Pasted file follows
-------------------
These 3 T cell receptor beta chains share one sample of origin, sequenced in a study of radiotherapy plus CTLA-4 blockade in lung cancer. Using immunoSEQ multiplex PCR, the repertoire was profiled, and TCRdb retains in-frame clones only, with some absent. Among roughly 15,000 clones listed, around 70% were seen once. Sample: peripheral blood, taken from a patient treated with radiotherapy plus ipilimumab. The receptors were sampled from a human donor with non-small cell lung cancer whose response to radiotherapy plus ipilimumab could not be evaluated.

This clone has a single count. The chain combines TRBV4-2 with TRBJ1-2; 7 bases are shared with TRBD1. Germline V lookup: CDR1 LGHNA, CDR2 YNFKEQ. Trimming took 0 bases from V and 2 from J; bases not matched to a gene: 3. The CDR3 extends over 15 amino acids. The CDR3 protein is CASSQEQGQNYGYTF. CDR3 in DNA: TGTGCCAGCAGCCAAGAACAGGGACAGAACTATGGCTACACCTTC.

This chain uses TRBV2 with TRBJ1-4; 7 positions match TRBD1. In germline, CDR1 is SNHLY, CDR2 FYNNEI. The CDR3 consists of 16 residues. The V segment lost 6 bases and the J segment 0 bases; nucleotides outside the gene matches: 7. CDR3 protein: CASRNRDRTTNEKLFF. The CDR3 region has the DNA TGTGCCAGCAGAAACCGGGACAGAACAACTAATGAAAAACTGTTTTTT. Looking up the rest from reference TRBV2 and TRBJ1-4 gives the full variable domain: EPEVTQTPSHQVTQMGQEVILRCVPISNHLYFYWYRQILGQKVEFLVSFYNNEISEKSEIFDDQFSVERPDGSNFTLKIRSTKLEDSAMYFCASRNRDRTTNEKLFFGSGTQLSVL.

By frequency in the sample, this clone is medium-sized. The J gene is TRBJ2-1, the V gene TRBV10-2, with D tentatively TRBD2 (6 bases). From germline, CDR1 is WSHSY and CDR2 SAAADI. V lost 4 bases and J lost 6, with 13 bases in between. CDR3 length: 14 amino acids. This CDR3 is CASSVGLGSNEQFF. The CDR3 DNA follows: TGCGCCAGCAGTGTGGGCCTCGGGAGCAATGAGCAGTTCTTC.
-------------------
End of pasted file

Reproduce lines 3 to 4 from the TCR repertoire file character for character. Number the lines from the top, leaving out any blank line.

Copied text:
This chain uses TRBV2 with TRBJ1-4; 7 positions match TRBD1. In germline, CDR1 is SNHLY, CDR2 FYNNEI. The CDR3 consists of 16 residues. The V segment lost 6 bases and the J segment 0 bases; nucleotides outside the gene matches: 7. CDR3 protein: CASRNRDRTTNEKLFF. The CDR3 region has the DNA TGTGCCAGCAGAAACCGGGACAGAACAACTAATGAAAAACTGTTTTTT. Looking up the rest from reference TRBV2 and TRBJ1-4 gives the full variable domain: EPEVTQTPSHQVTQMGQEVILRCVPISNHLYFYWYRQILGQKVEFLVSFYNNEISEKSEIFDDQFSVERPDGSNFTLKIRSTKLEDSAMYFCASRNRDRTTNEKLFFGSGTQLSVL.

By frequency in the sample, this clone is medium-sized. The J gene is TRBJ2-1, the V gene TRBV10-2, with D tentatively TRBD2 (6 bases). From germline, CDR1 is WSHSY and CDR2 SAAADI. V lost 4 bases and J lost 6, with 13 bases in between. CDR3 length: 14 amino acids. This CDR3 is CASSVGLGSNEQFF. The CDR3 DNA follows: TGCGCCAGCAGTGTGGGCCTCGGGAGCAATGAGCAGTTCTTC.